“If I am treasurer, I will open the books. There are two places where the sun is going to shine -- geographically and in the state treasurer’s office. And if I find anyone in the treasurer’s office who has put their personal gain over their loyalty to the state employees of North Carolina, we will pursue those issues. Everyone will have the same loyalty -- to the participants in the plan.”
“This job is about integrity, ability, and passion. You can be a rock star in ability and passion, but without integrity, it’s nothing.”
PLEDGE OF INTEGRITY AND LOYALTY
Current Treasurer Colwell has come under intense criticism for accepting
$300,000 in compensation from two corporate board positions, calling
into question whether her loyalty lies with shareholders or the state
employees that she was elected to represent.
“I will never accept outside compensation in any form while I’m the treasurer of North Carolina,” Folwell promised.
Though no ethics law currently prevents such activity, Folwell asserted, “I don’t need a law to tell me what’s right and wrong. When you are the sole fiduciary of the state employees’ money, your loyalty should should only be to the participants in the plan.”
DIVISION OF EMPLOYMENT SECURITY TURNAROUND
Folwell has a reputation for using his CPA background to fix financial and operational messes. When Gov. Pat McCrory came into office in 2013, North Carolina’s Division of Employment Security (DES), which oversees unemployment claims, was in turmoil. Calls went unanswered, claims were slow, and fraud was pervasive.
McCrory tapped Folwell to clean up the mess, using legislation that reduced the time period for unemployment benefits to that of other nearby states and instituting new operational procedures to cut fraud, waste, and abuse. The $2.7 billion borrowed from the federal government to cover unemployment claims was paid off, and the agency has created a $1 billion surplus since 2013 under Folwell’s nearly three-year leadership.
The agency also started requiring the claimant’s unemployment be verified and the presentation of identification to reduce possibility of fraud. The agency also discovered thousands of fake employers as well as prisoners and dead people receiving benefits.
Under Folwell’s leadership, DES also helped people on unemployment find a job more rapidly by requiring them to register on the NCWorks Online website to connect them with businesses that were hiring. Those receiving benefits also had to apply for five jobs per week to continue receiving unemployment.
The real untold story, according to Folwell, is the great job his 700 public employees did in implementing reforms that fixed the massive debt in the state’s unemployment insurance program. “I saw firsthand what happens when you let people know it’s okay to be creative. All the unemployment insurance issues are solved and will never happen again, thanks to their efforts.”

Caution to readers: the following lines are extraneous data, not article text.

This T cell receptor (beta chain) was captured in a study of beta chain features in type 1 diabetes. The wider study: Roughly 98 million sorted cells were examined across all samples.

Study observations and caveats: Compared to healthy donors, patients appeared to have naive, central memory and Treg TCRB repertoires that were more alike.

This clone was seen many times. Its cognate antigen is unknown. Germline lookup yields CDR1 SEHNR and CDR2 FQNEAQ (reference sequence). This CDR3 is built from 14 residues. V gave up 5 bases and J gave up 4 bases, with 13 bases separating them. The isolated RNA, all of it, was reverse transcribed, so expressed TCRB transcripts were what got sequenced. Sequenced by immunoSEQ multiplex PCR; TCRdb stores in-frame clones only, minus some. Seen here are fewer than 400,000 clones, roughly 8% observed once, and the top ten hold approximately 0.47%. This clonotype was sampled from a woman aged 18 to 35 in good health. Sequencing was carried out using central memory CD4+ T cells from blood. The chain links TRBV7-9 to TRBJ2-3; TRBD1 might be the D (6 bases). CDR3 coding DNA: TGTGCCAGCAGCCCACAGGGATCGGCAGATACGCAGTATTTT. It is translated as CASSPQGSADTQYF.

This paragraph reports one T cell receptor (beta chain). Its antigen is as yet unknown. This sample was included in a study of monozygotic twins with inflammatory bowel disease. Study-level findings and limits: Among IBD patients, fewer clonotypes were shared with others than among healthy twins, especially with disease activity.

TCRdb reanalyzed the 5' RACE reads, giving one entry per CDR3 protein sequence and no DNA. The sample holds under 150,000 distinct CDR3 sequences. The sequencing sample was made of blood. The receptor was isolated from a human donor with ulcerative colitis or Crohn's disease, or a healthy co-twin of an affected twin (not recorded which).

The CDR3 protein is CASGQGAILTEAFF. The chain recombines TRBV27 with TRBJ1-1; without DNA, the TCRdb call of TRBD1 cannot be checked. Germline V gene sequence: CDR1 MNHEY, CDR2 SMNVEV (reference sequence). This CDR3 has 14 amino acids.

Folwell told the story of receiving a check from the state employees’ health plan for $525.10 after his son was transported to Wake Forest Baptist Medical Center after an accident. He knew the money was not owed to him and learned from the state health plan that it was to cover the cost of EMS transport, but the plan would not send it to the agency directly.
Putting on his CPA hat, Folwell investigated and learned that people all over the state collected this check and never sent it to their county EMS. Folwell discovered that one person had called an ambulance 22 times, collecting that check each time and never forwarding that money to the ambulance service, which is subsidized in each county through property taxes.
“If we don’t fix these holes in the state health plan, we are taking money away from other things people care about -- education, roads, parks. Right now, 21% of the state budget over the next 15 years will go to the state health plan and pension fund gaps, not debt service or community colleges.”
Speaking of the pension fund, Folwell added, “If I found that much waste and fraud at DES, how much is in a $90 billion plan? Even at 2 or 3%, that is real money that can be saved for state employees.”
Folwell is proud of the differences he has made in the lives of North Carolinians in his legislative career as well, much of it while in the minority party. He introduced a bill that cut the kindergarten cut-off to Aug. 31 instead of Oct. 16 to help bridge the achievement gap.
“For 37 years we put kids, especially boys, at a competitive disadvantage to all the other kids in the U.S. by making them go to school too early. It has nothing to do with the calendar -- it has to do with brain development,” noted Folwell.